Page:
The University of Washington is one of the oldest public universities on the West Coast, chartered in 1861. I spent an entire day on campus during my four-day trip to Seattle in spring, 2015, visiting with professors and students in a variety of different settings around campus.
Part of the appeal – much of the appeal – of UW is its location. While it’s not in the heart of downtown Seattle, the main campus is in the “University District,” which is a short bus ride from downtown. Students are encouraged to explore the cultural offerings in Seattle, as well as the very active business community through internship opportunities (Microsoft and Amazon are based in Seattle and hire a large number of UW interns and graduates, especially those who are Computer Science majors). Seattle is a bit like San Francisco – it’s laid-back, creative, transit-friendly, rainy and has some very strong connections with the Pacific Rim/Asia.
Students at UW talk about a culture of creativity and innovation here. But classes are large – they almost have to be at a school with 31,000 undergraduates. The University’s focus as a top 10 recipient of federal funding is research, so professor contact for introductory courses is going to be very limited. One professor told my counselor group that there were over a thousand students between two introductory sections of one course. TAs are undergraduates who have taken the course and are paid for assisting professors. The office of First Year Programs runs orientation and other similar programs that help students acclimate to their new home at UW, including Advising and orientation (for students AND parents!), Freshman Interest Groups and fostering small discussion communities that are similar to a liberal arts experience. Advisers are professionals, not faculty.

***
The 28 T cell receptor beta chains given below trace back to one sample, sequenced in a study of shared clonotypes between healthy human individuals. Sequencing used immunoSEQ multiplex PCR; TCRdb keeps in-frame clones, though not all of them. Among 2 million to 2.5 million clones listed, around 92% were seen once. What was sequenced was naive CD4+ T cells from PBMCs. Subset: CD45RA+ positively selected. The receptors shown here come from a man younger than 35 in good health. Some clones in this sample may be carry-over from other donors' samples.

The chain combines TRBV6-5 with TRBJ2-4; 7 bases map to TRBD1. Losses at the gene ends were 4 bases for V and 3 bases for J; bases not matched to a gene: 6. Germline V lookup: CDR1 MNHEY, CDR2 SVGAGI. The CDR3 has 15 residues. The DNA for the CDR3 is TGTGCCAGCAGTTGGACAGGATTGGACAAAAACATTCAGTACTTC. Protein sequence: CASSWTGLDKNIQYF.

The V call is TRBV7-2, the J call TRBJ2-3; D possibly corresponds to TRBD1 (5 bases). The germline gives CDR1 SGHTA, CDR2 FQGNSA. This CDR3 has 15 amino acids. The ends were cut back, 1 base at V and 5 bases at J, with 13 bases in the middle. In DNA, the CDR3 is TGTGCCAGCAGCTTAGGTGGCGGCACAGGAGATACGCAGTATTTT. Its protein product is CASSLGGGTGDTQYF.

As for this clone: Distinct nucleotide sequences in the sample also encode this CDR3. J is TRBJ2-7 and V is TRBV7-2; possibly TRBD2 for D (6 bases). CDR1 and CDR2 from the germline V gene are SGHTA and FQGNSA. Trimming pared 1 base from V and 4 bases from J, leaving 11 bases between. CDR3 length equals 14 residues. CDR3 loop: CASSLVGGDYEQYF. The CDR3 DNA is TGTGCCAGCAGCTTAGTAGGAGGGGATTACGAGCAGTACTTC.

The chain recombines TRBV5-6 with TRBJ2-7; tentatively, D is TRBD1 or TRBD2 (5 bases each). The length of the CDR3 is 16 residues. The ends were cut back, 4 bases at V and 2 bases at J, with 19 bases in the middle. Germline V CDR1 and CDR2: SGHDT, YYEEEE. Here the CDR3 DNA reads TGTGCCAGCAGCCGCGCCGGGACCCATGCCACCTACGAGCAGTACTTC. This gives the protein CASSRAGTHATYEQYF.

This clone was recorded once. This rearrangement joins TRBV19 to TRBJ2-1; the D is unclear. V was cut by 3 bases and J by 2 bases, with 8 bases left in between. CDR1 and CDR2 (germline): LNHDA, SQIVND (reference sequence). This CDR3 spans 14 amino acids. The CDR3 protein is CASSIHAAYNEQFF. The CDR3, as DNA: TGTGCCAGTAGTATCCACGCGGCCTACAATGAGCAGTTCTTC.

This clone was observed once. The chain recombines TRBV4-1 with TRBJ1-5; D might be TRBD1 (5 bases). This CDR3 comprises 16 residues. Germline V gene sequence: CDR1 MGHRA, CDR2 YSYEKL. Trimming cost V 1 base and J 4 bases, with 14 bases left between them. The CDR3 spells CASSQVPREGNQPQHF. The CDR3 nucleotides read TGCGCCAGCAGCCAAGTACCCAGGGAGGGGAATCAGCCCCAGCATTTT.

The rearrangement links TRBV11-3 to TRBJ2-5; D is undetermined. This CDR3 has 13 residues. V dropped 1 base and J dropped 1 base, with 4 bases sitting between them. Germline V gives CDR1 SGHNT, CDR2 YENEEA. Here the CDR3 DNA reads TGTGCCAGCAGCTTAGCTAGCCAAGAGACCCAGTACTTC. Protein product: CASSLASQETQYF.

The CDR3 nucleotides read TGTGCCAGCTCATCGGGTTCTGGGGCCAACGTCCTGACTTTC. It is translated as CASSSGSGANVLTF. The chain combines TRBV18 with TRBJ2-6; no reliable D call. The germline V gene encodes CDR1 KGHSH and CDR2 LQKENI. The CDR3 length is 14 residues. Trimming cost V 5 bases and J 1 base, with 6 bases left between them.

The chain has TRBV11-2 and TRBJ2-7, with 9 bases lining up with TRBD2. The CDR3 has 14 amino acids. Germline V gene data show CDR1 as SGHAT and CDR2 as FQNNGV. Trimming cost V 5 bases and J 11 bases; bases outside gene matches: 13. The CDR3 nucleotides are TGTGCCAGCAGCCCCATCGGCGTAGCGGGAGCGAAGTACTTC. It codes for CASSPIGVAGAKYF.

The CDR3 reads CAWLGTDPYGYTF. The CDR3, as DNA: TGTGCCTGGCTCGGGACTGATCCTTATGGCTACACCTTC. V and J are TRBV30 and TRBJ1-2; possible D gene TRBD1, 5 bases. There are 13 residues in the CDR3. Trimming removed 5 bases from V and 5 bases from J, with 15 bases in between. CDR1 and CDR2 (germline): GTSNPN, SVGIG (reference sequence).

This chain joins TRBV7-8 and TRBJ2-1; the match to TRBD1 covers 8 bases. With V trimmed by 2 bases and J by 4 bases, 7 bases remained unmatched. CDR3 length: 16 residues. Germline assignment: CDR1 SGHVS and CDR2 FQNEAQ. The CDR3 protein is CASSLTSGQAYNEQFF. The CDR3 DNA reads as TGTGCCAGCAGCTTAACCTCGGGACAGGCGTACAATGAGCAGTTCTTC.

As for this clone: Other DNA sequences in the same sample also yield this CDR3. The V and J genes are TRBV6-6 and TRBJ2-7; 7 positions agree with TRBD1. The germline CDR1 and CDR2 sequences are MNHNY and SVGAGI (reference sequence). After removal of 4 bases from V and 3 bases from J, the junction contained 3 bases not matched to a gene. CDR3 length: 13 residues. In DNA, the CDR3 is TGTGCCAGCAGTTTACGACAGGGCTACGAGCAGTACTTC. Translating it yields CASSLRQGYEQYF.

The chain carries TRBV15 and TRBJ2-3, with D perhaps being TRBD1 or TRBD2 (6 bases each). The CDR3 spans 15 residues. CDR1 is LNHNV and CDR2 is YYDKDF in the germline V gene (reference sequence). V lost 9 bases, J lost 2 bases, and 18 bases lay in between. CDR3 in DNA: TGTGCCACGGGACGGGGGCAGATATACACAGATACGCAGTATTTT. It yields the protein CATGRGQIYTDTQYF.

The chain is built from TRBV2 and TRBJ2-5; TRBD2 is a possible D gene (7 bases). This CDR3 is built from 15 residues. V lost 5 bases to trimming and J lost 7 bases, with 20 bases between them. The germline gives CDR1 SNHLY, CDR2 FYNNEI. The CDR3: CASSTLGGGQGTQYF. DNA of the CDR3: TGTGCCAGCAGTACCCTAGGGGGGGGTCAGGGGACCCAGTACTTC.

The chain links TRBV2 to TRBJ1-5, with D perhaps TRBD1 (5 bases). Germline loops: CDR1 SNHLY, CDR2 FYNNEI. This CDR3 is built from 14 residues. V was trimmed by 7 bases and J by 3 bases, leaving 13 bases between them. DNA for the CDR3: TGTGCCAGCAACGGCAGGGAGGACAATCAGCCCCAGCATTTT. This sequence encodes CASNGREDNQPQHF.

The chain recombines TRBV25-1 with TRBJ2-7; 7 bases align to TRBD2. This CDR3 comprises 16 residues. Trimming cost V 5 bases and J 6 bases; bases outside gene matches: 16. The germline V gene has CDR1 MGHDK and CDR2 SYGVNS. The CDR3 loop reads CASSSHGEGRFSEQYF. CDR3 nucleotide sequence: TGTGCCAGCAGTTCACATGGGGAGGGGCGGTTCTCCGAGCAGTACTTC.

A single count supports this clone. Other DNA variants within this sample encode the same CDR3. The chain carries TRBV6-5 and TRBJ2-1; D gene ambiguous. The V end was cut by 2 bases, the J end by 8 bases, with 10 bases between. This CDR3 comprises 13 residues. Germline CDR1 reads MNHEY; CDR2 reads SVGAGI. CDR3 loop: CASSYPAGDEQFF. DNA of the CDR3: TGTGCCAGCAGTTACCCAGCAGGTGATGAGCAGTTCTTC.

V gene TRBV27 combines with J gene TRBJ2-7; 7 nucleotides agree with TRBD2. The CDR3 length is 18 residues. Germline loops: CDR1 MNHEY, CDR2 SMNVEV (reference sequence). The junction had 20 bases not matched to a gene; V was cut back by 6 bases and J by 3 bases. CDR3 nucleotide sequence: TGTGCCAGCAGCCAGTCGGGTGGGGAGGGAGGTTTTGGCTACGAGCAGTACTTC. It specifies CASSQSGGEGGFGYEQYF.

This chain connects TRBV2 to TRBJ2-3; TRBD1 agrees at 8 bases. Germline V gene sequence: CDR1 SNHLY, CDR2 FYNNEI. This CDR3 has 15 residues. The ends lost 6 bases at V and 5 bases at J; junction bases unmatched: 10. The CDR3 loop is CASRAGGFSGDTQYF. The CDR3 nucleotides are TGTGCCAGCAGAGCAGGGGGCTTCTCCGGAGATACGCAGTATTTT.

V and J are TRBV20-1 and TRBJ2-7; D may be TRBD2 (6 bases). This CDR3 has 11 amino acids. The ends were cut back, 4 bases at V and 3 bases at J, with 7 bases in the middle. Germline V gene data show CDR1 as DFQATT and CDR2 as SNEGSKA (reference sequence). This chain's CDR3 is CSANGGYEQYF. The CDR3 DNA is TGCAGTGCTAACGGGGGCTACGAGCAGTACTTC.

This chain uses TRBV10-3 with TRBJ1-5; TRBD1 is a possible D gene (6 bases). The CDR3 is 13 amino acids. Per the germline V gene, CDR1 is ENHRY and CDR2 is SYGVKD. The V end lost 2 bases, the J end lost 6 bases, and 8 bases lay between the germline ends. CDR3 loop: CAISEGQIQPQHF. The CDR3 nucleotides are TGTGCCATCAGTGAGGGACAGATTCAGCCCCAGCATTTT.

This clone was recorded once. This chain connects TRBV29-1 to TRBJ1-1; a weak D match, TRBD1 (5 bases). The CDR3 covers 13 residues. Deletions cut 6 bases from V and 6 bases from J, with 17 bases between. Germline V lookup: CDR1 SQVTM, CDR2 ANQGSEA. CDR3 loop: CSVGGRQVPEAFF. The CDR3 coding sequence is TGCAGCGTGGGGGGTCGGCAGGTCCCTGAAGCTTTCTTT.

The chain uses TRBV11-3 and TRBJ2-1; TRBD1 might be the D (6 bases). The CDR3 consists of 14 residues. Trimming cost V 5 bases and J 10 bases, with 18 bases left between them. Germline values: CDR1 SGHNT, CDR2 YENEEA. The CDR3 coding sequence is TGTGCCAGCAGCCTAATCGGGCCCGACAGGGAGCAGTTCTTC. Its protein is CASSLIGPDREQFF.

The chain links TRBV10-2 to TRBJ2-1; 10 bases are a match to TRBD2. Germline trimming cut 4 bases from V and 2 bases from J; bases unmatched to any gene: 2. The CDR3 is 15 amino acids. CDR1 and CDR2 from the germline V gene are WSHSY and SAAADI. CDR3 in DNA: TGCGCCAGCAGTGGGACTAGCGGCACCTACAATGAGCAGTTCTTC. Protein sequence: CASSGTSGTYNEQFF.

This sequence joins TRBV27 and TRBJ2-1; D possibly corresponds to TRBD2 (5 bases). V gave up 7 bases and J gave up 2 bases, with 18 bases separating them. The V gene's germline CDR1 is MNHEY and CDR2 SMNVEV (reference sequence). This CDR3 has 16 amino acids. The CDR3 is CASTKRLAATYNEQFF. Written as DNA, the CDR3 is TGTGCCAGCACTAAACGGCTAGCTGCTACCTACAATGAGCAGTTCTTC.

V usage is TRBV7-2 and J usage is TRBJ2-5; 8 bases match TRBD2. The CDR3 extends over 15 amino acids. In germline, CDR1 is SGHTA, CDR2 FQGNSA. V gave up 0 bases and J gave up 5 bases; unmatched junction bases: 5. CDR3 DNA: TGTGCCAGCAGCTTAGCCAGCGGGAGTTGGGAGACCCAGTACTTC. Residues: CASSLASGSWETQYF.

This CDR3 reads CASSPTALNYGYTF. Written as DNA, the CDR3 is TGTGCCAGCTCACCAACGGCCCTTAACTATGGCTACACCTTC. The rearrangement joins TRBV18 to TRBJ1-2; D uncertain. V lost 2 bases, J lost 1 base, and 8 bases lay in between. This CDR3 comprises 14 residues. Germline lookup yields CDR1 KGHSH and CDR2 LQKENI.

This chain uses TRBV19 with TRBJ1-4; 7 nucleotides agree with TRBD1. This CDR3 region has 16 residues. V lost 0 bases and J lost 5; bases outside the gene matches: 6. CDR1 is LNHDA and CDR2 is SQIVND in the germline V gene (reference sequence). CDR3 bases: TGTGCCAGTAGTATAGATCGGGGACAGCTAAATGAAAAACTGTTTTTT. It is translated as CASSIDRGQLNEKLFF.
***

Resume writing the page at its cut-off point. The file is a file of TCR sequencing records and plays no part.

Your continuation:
UW has over 165 majors and some programs are direct-entry (business, chemistry, computer science, music, engineering). Different majors within the different academic colleges have different core requirements.
UW definitely has the big school spirit that many seek in their college experience. A little over 10% of students are involved in Greek life, and those who do join generally live in their fraternity/sorority houses. Housing is NOT guaranteed at UW and dorms are new and beautiful! Sign up early – by May 15th – to have dorm options. There are also many apartments in the University District for students.
Who will thrive at UW? Students say go-getters do well here, because what is available is not going to come to your doorstep. Adventurous students who will take advantage of the resources in Seattle will enjoy their time here.
UW has become more competitive over the past few years. The middle 50% SAT scores are CR 520-650; M 580-710; Wr 530-640. However, the admissions process is truly holistic; I met with a woman who has been reviewing files for UW for 20 years! UW does not expect students to have had straight As throughout high school, but they are looking for the academics to be progressively harder as well as extra-curricular leadership in which the student has taken on more and more responsibility. Files are measured with scores for academics as well as personal qualities and achievements, and the office pays special attention to those who have overcome a hardship or who bring something to campus that is underrepresented. UW allows students to submit one main essay, as well as a list of extra-curricular achievements, and students should take that opportunity to tell their story as well as they can!